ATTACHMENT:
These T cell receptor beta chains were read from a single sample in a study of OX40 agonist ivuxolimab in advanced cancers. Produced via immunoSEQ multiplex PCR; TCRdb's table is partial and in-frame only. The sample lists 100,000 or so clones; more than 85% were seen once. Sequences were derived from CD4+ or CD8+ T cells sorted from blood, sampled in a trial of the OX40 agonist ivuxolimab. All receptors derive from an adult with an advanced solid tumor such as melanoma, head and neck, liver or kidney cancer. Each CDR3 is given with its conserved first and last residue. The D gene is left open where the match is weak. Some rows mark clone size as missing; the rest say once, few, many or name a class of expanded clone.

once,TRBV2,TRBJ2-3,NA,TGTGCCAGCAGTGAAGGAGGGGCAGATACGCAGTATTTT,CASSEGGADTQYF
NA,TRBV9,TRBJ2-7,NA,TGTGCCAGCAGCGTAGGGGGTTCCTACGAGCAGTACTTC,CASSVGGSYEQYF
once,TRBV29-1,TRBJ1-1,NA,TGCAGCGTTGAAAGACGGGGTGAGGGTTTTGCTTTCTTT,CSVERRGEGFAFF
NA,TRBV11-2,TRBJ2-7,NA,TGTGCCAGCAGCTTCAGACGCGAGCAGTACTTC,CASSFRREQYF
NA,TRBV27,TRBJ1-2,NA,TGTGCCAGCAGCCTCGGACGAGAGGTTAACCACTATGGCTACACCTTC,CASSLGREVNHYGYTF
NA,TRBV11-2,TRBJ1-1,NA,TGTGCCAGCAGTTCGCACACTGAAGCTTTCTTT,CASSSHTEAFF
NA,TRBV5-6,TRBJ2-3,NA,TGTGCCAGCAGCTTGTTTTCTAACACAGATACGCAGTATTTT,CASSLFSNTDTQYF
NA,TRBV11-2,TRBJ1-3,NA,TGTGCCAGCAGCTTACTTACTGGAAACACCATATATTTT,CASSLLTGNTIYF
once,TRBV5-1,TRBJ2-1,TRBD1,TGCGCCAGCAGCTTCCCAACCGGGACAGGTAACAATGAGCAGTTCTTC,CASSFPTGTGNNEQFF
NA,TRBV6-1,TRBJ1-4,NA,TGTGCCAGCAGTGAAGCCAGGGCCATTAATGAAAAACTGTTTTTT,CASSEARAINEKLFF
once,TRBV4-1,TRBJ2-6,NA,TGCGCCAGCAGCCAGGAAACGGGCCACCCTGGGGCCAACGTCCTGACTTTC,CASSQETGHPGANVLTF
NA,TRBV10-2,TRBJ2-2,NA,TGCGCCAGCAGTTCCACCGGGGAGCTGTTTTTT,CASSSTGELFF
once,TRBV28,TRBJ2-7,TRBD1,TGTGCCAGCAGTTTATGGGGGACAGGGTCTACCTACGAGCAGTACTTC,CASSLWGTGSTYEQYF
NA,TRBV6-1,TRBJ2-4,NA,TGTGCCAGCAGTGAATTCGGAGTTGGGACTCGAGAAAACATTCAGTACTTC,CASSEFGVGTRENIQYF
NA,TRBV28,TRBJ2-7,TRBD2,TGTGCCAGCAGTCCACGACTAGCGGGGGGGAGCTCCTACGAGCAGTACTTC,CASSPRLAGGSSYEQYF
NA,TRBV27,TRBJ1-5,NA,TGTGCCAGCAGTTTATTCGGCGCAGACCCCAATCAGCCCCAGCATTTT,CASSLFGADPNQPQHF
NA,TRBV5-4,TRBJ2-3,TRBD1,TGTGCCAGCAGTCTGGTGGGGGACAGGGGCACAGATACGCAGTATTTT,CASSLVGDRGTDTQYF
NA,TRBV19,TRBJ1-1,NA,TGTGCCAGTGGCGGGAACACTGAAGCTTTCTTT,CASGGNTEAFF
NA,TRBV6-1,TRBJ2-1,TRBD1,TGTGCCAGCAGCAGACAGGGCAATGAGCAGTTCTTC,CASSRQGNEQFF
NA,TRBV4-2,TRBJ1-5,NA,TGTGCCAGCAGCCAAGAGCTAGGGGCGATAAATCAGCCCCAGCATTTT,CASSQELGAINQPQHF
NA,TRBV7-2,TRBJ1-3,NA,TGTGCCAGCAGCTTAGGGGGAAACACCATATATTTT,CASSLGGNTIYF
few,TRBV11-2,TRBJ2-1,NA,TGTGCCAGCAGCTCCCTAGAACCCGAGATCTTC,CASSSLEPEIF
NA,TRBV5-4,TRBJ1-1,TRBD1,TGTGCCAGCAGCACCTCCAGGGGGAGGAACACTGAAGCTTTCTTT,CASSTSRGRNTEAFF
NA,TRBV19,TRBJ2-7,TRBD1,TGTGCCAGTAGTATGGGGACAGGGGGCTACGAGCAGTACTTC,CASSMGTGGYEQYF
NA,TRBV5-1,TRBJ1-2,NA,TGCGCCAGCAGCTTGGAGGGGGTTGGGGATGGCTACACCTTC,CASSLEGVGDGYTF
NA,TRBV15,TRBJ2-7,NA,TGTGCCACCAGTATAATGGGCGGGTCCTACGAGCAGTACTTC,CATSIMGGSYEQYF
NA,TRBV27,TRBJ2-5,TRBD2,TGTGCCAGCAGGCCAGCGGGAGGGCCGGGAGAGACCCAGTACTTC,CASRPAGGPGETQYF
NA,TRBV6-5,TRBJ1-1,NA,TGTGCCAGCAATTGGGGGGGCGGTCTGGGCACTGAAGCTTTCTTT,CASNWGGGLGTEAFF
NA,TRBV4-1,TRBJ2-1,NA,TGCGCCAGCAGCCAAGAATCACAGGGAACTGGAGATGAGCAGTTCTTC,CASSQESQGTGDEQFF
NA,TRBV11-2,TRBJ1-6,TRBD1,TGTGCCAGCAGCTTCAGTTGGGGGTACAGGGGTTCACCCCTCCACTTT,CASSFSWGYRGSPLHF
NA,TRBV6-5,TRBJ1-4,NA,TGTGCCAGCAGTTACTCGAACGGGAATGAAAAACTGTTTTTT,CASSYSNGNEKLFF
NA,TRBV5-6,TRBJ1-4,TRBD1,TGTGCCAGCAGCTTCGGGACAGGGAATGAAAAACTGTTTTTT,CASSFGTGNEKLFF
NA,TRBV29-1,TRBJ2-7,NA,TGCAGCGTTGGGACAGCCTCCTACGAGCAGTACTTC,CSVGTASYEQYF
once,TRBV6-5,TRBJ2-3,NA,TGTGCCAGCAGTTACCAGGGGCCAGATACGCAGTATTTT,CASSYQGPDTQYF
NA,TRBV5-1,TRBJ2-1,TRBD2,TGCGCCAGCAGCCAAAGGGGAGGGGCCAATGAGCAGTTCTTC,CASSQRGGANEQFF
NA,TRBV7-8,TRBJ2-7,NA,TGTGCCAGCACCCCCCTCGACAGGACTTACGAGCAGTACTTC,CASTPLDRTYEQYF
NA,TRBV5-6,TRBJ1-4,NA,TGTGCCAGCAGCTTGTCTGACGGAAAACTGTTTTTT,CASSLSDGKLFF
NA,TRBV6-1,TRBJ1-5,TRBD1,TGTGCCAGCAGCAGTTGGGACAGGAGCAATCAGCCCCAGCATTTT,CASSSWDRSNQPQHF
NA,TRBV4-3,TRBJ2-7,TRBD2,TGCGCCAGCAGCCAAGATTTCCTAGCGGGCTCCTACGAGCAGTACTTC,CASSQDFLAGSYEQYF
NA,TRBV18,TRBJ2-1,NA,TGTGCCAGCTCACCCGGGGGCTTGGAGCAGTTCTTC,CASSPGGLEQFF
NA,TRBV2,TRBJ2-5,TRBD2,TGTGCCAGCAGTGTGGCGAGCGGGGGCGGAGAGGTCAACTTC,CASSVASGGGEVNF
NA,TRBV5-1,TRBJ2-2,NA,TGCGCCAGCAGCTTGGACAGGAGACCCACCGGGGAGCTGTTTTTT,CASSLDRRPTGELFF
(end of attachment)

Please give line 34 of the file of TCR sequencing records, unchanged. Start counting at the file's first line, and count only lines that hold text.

NA,TRBV29-1,TRBJ2-7,NA,TGCAGCGTTGGGACAGCCTCCTACGAGCAGTACTTC,CSVGTASYEQYF